Key Laboratory of Animal Vaccine Development

Guangzhou, China

Key Laboratory of Animal Vaccine Development

Guangzhou, China

Time filter

Source Type

Wang H.,South China Agricultural University | Wang H.,Key Laboratory of Comprehensive Prevention and Control for Severe Clinical Animal Diseases | Ji F.,South China Agricultural University | Ji F.,Key Laboratory of Animal Vaccine Development | And 7 more authors.
PLoS ONE | Year: 2015

The hepatitis E virus (HEV) is responsible for serious viral hepatitis worldwide. Animals are considered a reservoir of HEV, particularly pigs. While HEV infection in pigs and dogs is always asymptomatic, the virus causes high death rates in patients with pre-existing chronic liver disease and pregnant women in developing countries. HEV open reading frame 2 (ORF2) has been used as a diagnostic target to detect specific antibodies against HEV in serum samples. Recent research has additionally supported the potential utility of the ORF3 protein as a target in serum anti-HEV detection. However, the epitope distribution of ORF3 protein remains ambiguous. In the current study, we showed that continuous amino acid motif, VDLP, at the C-terminus of genotype 4 HEV ORF3 is a core sequence of the ORF3 protein epitope. Moreover, cooperative interaction with upstream elements is essential for its immunoactivity. Three proline residues (P99, P102 and P103) in the upstream proline-rich domain exerted significant effects on the immunocompetence of VDLP. ELISA results revealed that SAPPLPPVVDLP and SAPPLPPVVDLPQLGL peptides containing the identified VDLP epitope display weaker reactions with anti-HEV serum than the commercial ELISA kit. Our collective findings provide valuable information on the epitope distribution characteristics of HEV ORF3 and improve our understanding of the influence of the proline-rich domain on the immunoactivity of downstream amino acids in the C-terminal region. © 2015 Wang et al.This is an open access article distributed under the terms of the Creative Commons Attribution License, which permits unrestricted use, distribution, and reproduction in any medium, provided the original author and source are credited.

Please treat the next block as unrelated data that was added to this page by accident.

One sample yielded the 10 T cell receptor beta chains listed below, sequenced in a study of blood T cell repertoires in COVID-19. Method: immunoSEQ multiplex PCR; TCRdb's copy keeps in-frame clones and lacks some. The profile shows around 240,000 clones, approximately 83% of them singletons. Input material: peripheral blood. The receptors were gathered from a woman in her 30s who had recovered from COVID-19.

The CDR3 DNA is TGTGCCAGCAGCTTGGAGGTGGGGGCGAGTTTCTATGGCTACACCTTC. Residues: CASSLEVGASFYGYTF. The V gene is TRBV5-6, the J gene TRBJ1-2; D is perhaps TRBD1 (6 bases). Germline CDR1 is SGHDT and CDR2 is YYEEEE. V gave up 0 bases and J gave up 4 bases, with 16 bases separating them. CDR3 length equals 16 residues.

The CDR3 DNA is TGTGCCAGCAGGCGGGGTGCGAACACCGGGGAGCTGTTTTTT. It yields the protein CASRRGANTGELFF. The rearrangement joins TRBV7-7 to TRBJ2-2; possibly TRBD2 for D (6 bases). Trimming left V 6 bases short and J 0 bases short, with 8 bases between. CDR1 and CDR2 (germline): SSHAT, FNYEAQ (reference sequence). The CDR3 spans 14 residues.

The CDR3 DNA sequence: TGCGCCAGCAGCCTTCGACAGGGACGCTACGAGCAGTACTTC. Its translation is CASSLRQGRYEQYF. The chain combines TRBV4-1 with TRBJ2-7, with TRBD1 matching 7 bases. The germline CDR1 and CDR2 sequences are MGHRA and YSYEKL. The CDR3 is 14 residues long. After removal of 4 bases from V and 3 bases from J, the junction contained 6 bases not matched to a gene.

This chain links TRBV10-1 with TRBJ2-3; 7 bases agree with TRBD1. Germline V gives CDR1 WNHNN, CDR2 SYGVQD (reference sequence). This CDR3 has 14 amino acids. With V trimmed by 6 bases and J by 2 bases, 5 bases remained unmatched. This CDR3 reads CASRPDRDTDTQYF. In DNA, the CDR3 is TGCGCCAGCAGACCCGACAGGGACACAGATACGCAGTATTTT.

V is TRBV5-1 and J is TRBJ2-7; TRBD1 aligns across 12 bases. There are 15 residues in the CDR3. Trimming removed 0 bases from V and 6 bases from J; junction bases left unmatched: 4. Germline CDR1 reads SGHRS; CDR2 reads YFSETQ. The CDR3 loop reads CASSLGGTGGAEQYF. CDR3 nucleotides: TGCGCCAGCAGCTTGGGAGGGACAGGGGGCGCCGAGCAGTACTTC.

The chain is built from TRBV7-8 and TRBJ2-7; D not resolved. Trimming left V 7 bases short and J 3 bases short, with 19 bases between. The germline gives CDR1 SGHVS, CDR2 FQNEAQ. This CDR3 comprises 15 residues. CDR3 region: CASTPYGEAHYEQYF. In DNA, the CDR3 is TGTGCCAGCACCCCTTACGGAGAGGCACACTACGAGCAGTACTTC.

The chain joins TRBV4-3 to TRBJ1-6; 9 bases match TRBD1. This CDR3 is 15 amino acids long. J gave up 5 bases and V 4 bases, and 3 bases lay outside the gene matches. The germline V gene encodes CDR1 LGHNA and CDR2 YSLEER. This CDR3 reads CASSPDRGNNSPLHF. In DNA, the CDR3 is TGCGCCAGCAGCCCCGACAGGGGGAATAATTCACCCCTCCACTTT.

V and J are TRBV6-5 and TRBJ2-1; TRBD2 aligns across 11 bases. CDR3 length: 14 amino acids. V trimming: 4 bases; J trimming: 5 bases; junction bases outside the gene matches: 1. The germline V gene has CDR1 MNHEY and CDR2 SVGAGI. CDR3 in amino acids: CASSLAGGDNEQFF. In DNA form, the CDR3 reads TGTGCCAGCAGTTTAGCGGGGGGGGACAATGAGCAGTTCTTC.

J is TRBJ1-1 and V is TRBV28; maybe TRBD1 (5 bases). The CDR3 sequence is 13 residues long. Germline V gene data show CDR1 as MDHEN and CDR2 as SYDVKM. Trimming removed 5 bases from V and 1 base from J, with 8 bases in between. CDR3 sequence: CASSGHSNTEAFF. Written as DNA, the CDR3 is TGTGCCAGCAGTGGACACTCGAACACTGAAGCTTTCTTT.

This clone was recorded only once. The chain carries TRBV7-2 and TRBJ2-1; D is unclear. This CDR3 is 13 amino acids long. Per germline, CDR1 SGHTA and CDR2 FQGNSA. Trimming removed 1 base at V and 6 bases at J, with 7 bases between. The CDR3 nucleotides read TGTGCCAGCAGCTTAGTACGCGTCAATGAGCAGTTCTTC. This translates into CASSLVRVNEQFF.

Jiao P.,National and Regional Joint Engineering Laboratory | Jiao P.,Key Laboratory of Animal Vaccine Development | Jiao P.,Key Laboratory of Zoonosis Prevention and Control of Guangdong | Jiao P.,South China Agricultural University | And 30 more authors.
Frontiers in Microbiology | Year: 2016